Generation one starts with the axiom. In subsequent generations any instance of ?A? is replaced with ?AB? and ?B? with ?A?.
By giving each character a specific action and implementing turtle graphics (https://en.wikipedia.org/wiki/Turtle_graphics) we can generate trees.
The system uses a version of the d0L-system Grammar Description Language. This language provides rules that can be applied to each character generated by the L-System.
C0, C1? CnChange all subsequent drawn lines to colour n.
FMove forward in current direction and draw line.
GMove forward in current direction without drawing a line.
-Rotate direction left by n degrees.
+Rotate direction right by n degrees.
[Store current state.
]Restore saved state.
!Reverses the meaning of left and right.
|Turn 180 degrees.
Using these actions and a specific Axiom and rule set, you can create the tree shown in the image below.
Axiom: FX
Rules: F -> C0FF-[C1-F+F]+[C2+F-F], X -> C0FF+[C1+F]+[C3-F]
Generations: 5
Each generation produces a tree more complex than the last.
Further example rule sets used can be found online, for example: http://www.kevs3d.co.uk/dev/lsystems.
Space Colonization
Space Colonization is another method of generating trees. You start by defining the leaves. These leaves act as a target for branches to grow towards. They can be spawned randomly or hand placed. The tree?s trunk is then grown until it is within a specified distance of a leaf. From this point, the tree will grow towards the leaves.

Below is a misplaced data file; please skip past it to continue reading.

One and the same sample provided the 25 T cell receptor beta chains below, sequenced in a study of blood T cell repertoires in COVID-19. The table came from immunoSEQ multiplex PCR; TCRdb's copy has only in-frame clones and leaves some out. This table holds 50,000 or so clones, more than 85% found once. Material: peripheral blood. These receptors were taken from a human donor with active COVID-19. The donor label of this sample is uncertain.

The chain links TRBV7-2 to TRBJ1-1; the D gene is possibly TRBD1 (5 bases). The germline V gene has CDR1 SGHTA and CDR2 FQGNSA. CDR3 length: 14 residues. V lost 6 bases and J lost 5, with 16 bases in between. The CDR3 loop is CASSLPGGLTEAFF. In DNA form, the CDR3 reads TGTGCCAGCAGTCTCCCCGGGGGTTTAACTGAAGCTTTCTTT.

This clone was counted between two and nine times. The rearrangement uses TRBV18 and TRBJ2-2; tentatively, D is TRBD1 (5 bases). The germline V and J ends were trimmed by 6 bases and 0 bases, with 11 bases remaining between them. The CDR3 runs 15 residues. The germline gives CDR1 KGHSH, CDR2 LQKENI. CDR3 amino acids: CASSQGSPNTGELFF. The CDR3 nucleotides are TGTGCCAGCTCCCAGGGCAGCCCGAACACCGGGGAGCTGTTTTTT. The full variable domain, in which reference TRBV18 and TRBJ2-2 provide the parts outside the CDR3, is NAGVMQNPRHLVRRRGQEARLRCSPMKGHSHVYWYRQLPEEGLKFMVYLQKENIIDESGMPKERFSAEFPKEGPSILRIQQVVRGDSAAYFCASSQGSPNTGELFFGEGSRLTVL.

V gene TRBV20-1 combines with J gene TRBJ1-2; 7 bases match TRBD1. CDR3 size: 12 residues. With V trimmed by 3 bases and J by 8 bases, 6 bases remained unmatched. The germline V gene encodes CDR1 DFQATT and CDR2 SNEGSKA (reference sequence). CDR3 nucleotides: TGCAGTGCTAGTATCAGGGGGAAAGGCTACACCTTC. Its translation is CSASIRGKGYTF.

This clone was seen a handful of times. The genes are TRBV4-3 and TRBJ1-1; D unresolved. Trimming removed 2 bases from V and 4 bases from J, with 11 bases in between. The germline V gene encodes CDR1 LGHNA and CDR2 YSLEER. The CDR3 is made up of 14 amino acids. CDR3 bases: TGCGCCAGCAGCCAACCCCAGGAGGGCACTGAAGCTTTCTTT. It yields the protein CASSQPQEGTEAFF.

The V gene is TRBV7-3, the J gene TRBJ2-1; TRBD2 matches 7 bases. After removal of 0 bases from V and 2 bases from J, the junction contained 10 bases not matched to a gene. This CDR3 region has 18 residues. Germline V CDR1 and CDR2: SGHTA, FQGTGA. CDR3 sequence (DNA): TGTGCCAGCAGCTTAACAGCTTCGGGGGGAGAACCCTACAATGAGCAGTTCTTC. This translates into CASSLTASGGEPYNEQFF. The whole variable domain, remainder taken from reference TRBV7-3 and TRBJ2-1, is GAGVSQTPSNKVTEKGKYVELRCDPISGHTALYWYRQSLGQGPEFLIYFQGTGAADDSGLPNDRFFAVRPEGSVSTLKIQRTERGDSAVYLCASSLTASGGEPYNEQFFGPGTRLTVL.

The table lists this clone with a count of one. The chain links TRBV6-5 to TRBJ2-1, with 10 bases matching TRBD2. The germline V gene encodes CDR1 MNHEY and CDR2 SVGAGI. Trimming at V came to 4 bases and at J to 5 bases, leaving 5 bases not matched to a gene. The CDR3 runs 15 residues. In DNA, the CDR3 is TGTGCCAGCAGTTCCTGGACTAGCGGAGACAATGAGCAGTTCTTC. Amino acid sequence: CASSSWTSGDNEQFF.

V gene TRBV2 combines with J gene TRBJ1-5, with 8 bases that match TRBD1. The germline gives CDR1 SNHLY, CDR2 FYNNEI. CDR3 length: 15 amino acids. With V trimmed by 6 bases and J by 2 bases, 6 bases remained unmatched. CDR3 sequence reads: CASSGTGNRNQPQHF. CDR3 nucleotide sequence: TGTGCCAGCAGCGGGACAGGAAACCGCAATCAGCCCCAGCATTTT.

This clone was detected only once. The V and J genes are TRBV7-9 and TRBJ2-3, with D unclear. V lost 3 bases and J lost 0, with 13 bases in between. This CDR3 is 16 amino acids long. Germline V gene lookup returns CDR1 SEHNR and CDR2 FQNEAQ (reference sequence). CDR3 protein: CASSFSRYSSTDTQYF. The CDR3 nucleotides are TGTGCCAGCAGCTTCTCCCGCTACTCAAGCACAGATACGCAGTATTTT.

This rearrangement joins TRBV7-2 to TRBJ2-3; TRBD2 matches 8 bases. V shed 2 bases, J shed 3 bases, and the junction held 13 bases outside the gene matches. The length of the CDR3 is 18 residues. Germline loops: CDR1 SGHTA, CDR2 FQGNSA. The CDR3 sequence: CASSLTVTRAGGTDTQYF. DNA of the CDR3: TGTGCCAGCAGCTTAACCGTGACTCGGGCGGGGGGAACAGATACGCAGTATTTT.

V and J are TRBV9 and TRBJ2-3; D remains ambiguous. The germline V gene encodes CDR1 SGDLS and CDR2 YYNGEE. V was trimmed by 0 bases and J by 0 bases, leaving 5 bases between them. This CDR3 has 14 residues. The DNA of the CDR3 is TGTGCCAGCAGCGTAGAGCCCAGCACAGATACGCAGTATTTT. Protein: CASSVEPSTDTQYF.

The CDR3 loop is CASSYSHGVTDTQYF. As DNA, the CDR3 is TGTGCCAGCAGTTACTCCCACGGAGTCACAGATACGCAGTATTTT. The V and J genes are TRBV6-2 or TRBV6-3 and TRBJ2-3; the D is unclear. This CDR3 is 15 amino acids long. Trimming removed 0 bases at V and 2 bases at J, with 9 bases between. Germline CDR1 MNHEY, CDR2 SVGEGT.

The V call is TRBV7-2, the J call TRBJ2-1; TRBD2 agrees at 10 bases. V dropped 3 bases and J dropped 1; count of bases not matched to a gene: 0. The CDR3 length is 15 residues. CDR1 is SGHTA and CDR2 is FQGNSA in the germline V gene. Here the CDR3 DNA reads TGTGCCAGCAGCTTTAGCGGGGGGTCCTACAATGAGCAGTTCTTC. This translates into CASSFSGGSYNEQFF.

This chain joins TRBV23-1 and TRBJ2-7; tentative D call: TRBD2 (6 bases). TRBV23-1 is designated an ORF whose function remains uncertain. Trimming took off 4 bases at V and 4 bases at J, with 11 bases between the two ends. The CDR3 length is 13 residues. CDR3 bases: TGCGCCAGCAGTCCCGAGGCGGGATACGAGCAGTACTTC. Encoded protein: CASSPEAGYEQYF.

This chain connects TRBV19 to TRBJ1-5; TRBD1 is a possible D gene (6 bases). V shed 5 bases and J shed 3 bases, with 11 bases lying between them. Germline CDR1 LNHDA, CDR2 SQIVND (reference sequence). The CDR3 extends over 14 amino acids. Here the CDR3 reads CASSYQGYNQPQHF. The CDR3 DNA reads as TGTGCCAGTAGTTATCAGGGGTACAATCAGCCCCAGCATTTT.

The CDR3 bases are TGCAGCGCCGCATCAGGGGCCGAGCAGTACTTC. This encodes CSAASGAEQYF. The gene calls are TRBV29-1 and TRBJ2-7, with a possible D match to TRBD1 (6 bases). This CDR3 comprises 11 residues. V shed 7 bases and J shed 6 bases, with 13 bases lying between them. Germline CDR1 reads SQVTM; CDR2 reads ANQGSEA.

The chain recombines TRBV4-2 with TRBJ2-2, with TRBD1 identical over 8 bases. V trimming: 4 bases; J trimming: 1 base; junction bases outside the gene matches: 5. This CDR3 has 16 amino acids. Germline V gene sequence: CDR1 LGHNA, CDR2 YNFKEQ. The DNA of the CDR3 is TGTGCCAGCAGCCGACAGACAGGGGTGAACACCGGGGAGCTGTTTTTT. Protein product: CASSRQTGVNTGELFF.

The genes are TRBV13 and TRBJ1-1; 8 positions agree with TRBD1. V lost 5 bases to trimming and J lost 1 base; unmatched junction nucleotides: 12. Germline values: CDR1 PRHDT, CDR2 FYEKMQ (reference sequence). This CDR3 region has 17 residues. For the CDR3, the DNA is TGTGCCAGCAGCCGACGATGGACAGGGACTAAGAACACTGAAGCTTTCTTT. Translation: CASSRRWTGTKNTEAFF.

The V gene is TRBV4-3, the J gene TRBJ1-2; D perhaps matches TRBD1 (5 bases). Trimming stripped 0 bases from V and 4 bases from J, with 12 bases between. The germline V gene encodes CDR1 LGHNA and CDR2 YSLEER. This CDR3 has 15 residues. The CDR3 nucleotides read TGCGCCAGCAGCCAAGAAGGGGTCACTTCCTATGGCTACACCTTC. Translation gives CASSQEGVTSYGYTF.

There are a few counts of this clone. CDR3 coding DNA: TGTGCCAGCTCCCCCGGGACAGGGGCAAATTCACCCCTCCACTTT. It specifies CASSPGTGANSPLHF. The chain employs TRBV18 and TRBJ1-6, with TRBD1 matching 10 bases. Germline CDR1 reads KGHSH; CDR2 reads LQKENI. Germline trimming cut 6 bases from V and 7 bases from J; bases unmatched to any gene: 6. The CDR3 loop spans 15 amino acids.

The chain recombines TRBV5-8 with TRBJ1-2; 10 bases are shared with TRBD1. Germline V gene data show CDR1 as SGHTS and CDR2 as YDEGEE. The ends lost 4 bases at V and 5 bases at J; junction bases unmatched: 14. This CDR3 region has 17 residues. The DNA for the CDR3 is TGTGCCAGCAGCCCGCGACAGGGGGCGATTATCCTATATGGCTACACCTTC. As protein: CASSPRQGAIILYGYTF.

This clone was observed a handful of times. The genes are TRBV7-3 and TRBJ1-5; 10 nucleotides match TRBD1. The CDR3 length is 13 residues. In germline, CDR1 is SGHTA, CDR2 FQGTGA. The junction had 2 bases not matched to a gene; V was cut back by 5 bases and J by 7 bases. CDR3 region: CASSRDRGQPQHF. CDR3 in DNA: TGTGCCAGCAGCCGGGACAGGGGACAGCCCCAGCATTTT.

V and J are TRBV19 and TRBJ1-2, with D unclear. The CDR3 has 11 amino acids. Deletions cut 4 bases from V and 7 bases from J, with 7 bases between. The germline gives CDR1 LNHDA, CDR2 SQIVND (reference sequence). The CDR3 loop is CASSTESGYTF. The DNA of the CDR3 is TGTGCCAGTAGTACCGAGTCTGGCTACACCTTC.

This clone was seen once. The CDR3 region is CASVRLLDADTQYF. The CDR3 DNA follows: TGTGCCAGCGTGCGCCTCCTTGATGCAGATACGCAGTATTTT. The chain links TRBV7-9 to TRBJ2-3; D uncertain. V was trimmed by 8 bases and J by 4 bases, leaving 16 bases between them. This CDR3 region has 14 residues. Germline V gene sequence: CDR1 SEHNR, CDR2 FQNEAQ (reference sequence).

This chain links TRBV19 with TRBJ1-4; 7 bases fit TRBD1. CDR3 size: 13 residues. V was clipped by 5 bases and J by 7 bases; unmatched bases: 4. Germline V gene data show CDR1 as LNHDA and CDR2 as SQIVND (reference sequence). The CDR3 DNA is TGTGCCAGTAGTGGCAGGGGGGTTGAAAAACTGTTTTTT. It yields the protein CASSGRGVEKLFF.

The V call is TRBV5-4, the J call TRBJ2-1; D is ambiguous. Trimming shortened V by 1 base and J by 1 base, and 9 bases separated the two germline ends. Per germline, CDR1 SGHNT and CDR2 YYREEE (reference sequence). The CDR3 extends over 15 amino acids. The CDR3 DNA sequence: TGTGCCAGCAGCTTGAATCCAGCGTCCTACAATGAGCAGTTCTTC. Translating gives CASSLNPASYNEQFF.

For each branch end an attraction vector towards leaves within distance is added. This vector is then used to spawn new branches and the process continues. Whenever a segment end is too close to a leaf, the leaf is removed. As the branches grow towards the leaves most (if not all) leaves will be removed at the end of the tree generation process.
Using this process, branches naturally avoid each other; each branch appears to have developed as the result of seeking sunlight. This same method can also be used to generate the roots of the tree.
You can create vastly different trees by adjusting the minimum and maximum distance seek distance to leaves, and the width of branches.
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Fractal Trees with Springs
Gandhi Games
How it Works
This section contains a brief summary of how the tree types are generated. For more information, see the ?Fractal Tree Information? documentation.
Branching Tree
The branching tree has a simple generation process, for each generation: